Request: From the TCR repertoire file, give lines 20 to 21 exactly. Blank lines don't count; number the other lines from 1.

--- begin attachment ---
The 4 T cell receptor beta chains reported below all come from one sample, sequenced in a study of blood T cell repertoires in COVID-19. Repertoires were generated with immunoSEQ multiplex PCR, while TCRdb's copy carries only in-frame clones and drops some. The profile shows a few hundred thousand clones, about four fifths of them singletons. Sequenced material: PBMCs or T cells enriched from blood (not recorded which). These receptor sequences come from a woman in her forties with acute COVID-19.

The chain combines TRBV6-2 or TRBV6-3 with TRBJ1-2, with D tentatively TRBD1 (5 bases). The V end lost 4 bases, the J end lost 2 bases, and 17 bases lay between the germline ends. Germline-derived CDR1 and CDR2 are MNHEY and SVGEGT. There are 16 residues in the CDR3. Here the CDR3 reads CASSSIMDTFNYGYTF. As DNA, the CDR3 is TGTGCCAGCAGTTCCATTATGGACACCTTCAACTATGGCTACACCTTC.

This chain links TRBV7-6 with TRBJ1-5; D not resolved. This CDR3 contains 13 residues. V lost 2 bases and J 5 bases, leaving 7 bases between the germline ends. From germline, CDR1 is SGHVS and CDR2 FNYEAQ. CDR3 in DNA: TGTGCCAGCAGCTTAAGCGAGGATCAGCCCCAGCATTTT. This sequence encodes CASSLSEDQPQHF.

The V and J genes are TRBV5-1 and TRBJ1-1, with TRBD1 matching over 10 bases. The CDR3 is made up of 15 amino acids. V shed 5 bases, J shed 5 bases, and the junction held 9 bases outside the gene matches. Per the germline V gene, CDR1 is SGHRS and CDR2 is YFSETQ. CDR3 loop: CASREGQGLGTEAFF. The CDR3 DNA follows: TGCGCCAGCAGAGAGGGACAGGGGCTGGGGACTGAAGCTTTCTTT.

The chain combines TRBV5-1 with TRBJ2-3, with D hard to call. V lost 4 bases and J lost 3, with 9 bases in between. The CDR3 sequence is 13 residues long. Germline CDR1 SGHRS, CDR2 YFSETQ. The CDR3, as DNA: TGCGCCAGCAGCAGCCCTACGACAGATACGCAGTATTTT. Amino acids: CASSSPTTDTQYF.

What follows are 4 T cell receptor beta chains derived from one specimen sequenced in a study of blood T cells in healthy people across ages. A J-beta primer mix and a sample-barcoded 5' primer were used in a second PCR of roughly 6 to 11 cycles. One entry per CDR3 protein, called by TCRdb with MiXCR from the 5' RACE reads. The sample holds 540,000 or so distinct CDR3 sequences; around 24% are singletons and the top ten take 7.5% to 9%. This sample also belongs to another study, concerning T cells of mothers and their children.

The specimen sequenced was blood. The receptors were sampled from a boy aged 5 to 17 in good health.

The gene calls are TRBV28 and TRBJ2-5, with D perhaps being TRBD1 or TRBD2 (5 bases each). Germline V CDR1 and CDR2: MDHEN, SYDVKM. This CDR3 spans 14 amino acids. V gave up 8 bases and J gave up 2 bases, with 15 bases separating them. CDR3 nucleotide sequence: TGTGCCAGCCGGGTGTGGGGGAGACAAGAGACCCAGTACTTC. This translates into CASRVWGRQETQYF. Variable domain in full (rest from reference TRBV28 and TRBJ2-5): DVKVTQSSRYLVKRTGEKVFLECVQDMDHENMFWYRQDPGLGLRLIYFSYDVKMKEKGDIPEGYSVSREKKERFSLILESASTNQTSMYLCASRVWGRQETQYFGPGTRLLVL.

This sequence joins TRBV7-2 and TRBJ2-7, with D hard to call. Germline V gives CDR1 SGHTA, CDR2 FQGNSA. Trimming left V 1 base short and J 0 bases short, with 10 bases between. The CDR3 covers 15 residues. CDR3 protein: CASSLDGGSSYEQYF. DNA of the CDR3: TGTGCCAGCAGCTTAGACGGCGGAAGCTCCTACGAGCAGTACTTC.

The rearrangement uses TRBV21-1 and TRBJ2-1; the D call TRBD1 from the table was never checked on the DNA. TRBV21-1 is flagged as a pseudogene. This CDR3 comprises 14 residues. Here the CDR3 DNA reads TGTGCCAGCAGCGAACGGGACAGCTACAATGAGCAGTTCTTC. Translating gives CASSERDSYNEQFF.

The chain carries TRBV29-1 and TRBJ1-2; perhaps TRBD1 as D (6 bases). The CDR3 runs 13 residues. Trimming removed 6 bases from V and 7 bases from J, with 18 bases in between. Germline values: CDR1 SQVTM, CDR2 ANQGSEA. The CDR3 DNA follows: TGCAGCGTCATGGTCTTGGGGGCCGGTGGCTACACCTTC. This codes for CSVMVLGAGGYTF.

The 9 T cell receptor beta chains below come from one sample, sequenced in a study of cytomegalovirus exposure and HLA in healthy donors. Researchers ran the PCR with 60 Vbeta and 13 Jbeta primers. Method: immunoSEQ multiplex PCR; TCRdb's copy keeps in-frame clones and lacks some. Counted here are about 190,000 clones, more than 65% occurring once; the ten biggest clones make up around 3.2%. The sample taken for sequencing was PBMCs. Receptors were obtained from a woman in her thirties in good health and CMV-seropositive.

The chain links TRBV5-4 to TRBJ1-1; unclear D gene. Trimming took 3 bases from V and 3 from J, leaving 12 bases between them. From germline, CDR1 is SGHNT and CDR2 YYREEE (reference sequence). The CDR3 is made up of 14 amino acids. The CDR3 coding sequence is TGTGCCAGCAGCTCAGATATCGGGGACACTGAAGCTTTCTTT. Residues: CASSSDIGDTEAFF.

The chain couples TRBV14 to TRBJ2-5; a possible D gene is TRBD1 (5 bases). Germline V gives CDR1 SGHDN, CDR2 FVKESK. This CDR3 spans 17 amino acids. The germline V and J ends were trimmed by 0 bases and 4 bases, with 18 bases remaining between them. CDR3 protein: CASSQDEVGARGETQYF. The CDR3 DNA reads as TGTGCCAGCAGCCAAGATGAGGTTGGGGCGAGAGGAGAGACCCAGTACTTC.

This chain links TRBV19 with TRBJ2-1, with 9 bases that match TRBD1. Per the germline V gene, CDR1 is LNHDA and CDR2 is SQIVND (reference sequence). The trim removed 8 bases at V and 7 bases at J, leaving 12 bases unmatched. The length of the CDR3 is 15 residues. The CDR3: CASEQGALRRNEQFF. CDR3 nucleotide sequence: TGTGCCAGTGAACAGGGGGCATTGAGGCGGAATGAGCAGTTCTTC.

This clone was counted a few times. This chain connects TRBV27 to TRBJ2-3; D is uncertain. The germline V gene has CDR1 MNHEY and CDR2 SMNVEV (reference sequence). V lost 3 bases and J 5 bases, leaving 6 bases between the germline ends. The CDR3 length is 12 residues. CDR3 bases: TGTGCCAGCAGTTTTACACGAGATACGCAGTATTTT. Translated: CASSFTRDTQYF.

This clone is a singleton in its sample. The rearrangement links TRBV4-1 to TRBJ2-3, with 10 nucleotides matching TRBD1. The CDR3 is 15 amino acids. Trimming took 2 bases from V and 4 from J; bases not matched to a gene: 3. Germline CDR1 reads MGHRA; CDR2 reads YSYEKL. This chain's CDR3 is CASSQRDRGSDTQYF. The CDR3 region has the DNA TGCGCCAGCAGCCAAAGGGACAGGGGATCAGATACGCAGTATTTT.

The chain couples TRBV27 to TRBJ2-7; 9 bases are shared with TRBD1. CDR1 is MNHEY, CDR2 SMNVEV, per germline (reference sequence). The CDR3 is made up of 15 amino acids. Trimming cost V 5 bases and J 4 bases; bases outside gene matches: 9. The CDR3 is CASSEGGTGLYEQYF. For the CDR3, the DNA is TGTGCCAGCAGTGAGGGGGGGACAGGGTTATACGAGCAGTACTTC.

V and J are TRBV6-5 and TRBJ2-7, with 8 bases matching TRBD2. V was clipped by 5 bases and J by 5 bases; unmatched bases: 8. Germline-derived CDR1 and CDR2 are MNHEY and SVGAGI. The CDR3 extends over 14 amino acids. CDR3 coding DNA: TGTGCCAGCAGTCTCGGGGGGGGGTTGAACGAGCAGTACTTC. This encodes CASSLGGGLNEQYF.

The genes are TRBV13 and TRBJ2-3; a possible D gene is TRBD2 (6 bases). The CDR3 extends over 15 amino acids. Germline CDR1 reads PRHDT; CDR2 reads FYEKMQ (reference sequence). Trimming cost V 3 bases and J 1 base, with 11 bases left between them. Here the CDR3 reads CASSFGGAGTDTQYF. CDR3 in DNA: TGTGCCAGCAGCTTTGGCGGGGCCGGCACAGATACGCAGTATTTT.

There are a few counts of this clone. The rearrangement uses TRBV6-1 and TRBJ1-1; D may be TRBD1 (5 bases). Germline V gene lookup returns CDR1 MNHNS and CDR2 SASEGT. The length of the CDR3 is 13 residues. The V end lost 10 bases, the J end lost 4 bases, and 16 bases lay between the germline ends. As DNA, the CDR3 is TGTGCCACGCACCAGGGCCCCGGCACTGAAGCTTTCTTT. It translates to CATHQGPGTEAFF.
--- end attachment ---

The genes are TRBV13 and TRBJ2-3; a possible D gene is TRBD2 (6 bases). The CDR3 extends over 15 amino acids. Germline CDR1 reads PRHDT; CDR2 reads FYEKMQ (reference sequence). Trimming cost V 3 bases and J 1 base, with 11 bases left between them. Here the CDR3 reads CASSFGGAGTDTQYF. CDR3 in DNA: TGTGCCAGCAGCTTTGGCGGGGCCGGCACAGATACGCAGTATTTT.

There are a few counts of this clone. The rearrangement uses TRBV6-1 and TRBJ1-1; D may be TRBD1 (5 bases). Germline V gene lookup returns CDR1 MNHNS and CDR2 SASEGT. The length of the CDR3 is 13 residues. The V end lost 10 bases, the J end lost 4 bases, and 16 bases lay between the germline ends. As DNA, the CDR3 is TGTGCCACGCACCAGGGCCCCGGCACTGAAGCTTTCTTT. It translates to CATHQGPGTEAFF.